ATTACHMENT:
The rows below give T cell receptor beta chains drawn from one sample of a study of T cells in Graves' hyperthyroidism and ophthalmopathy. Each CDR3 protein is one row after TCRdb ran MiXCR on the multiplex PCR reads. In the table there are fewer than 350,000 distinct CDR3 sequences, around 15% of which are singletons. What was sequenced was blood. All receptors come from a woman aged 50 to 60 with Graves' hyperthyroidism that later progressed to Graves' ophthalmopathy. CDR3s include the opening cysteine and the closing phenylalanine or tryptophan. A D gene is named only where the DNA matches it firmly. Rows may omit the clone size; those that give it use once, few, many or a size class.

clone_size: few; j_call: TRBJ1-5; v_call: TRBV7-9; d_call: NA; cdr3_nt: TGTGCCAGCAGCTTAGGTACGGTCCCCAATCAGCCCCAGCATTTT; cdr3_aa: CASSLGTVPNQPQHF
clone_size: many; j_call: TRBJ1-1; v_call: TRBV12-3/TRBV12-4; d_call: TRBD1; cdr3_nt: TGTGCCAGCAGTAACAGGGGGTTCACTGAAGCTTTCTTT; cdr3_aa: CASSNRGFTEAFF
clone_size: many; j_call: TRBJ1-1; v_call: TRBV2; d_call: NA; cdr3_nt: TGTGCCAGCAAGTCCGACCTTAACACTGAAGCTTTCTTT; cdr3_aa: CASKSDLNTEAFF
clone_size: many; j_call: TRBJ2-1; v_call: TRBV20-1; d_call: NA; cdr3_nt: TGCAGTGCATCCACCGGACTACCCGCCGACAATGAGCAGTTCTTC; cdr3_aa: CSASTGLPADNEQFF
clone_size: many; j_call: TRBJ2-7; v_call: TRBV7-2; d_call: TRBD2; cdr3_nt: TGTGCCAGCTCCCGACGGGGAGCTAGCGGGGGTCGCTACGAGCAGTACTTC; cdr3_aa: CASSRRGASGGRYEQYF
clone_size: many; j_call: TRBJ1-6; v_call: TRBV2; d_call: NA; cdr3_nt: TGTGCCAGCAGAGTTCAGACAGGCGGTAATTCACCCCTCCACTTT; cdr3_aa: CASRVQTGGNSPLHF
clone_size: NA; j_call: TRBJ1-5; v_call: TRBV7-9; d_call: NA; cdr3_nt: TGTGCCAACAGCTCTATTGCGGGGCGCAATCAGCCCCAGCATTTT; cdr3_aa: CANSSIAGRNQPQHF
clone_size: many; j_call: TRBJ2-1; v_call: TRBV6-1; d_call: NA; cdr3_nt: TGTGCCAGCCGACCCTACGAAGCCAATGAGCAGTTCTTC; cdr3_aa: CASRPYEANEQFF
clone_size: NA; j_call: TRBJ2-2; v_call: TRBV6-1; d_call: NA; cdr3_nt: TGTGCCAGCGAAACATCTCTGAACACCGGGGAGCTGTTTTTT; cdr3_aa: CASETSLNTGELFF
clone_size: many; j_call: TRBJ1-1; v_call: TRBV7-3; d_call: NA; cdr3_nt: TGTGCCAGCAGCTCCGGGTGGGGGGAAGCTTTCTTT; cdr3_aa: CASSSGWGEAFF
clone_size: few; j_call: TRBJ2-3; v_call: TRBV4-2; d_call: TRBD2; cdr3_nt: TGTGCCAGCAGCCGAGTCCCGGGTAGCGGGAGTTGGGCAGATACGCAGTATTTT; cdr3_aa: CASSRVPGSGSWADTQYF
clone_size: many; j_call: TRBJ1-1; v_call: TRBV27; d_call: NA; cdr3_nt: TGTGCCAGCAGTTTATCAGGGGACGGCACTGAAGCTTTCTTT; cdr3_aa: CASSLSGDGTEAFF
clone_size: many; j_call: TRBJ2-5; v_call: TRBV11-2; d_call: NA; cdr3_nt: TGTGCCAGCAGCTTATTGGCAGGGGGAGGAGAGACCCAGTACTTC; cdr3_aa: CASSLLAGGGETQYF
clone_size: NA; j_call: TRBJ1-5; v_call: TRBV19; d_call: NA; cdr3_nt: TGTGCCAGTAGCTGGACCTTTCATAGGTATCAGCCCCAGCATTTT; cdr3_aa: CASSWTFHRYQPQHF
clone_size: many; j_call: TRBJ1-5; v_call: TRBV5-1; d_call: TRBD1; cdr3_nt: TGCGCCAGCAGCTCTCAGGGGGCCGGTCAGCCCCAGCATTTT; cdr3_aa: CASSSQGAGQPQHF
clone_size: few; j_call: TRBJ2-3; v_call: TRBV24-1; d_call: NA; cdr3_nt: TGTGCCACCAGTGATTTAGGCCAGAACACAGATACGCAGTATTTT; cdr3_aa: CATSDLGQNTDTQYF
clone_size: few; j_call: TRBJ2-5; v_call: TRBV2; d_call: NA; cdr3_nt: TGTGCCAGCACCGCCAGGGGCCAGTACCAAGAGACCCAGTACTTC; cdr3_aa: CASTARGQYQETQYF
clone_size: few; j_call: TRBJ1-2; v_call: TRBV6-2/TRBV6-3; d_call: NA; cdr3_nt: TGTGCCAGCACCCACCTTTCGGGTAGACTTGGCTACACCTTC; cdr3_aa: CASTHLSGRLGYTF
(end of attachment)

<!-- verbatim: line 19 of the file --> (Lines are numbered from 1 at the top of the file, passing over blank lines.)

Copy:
clone_size: few; j_call: TRBJ1-2; v_call: TRBV6-2/TRBV6-3; d_call: NA; cdr3_nt: TGTGCCAGCACCCACCTTTCGGGTAGACTTGGCTACACCTTC; cdr3_aa: CASTHLSGRLGYTF